Tuesday, 27 June 2017

Comparatives - ESL EFL Games, Activities and Worksheets

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Comparative Cards

ESL EFL Writing and Speaking Activity - Elementary - 35 Minutes

Here is an engaging card game that helps students associate comparatives with a variety of nouns. Students work together in pairs. Each pair is given a set of noun cards. The students look at the cards and then take it in turns to put down a card and make a comparative sentence connecting two cards together. This continues until all the cards have been linked with different comparative sentences. When the students have finished the game, they write out the sentences.

Comparative Cards.PDF  Free 

 

Expressing Opinions and Making Comparatives

ESL EFL Lesson - Elementary - 1 Hour +

In this comprehensive lesson, students learn how to give opinions, agree, disagree and make comparisons. The lesson begins by focusing on the language structures. Then, the students read through some example dialogues and complete gap-fill exercises. Following that, students make their own dialogue in pairs and present them to the class.

Expressing Opinions and Making Comparatives.PDF  Exclusive 

 

Fun Facts

ESL EFL Speaking Activity - Elementary - 20 Minutes

In this amusing pairwork activity, students read sentences and try to guess the missing comparative adjectives. The class is divided into pairs (A and B) and each student is handed a copy of the worksheet. Students work individually and complete sentences with comparative adjectives. Once the students have finished, they sit facing their partner. Student B starts by reading sentence 1 to Student A. If the sentence has the same comparative adjective as Student A's sentence, Student A can read the next sentence to Student B. If not, Student B carries on guessing comparatives until he or she gets it right. The students continue the game until they have completed all the sentences.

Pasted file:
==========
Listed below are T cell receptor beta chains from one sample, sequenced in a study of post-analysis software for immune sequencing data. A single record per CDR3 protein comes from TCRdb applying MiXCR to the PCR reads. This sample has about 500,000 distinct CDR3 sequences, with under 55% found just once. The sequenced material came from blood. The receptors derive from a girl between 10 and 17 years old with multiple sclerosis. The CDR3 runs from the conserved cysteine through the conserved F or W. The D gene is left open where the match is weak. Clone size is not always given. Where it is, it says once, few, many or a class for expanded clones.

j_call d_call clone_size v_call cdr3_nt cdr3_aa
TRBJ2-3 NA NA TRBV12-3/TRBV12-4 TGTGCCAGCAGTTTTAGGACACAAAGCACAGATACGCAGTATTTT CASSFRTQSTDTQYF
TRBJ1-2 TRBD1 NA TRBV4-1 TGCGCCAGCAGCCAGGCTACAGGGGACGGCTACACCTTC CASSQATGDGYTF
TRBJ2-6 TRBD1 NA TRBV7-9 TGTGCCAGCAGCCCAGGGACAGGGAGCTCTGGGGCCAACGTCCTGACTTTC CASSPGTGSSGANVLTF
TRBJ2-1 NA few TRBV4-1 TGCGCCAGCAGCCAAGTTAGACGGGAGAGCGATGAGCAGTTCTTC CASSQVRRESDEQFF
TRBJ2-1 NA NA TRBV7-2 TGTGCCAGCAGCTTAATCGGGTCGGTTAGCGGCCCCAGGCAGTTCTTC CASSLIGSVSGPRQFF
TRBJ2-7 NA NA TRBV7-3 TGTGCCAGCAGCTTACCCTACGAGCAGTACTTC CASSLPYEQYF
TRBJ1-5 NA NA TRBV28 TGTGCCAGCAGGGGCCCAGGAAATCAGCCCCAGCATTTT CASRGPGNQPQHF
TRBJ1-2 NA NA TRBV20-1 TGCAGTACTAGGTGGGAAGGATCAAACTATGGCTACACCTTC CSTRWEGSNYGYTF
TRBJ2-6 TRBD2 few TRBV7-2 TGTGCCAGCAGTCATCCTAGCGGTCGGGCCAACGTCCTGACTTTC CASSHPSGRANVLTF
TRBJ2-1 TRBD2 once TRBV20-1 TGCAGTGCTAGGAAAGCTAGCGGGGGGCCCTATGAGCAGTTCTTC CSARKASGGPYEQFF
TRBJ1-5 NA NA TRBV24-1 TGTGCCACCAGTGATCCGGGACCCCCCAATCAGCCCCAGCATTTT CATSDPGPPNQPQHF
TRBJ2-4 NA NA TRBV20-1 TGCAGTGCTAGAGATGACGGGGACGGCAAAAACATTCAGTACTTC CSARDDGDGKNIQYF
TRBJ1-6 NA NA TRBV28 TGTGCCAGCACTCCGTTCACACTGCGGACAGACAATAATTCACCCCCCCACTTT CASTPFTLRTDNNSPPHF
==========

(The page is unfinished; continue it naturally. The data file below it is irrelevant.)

Fun Facts.PDF  Free 

 

Business Comparisons

Business English Speaking Activity - Pre-intermediate - 25 Minutes

In this Business English teaching activity, students work in pairs. They take turns reading sentences to their partner omitting the comparative adjective from each sentence. Their partner has to guess the missing comparative in the sentence. Afterwards, they discuss whether they agree or disagree with each statement.

Business Comparisons.PDF  Exclusive 

 

Comparative Clues

ESL EFL Speaking Activity - Pre-intermediate - 25 Minutes

In this comparative guessing game, students give three clues to their partner to help them guess a special word. The class is divided into pairs (A and B) and each student is given a corresponding worksheet. The aim of the game is to help their partner guess the word or phrase in bold at the top of each box on their worksheet by giving three clues to them using comparative forms. Before they begin, each student completes three empty boxes at the bottom of the worksheet with their own words or phrases. When they are ready, the students begin the game. The students substitute a pronoun for the word they are describing and use comparative forms to describe the object, activity or person to their partner. When everyone has finished, some students give their own clues to the class and they try to guess the word or phrase.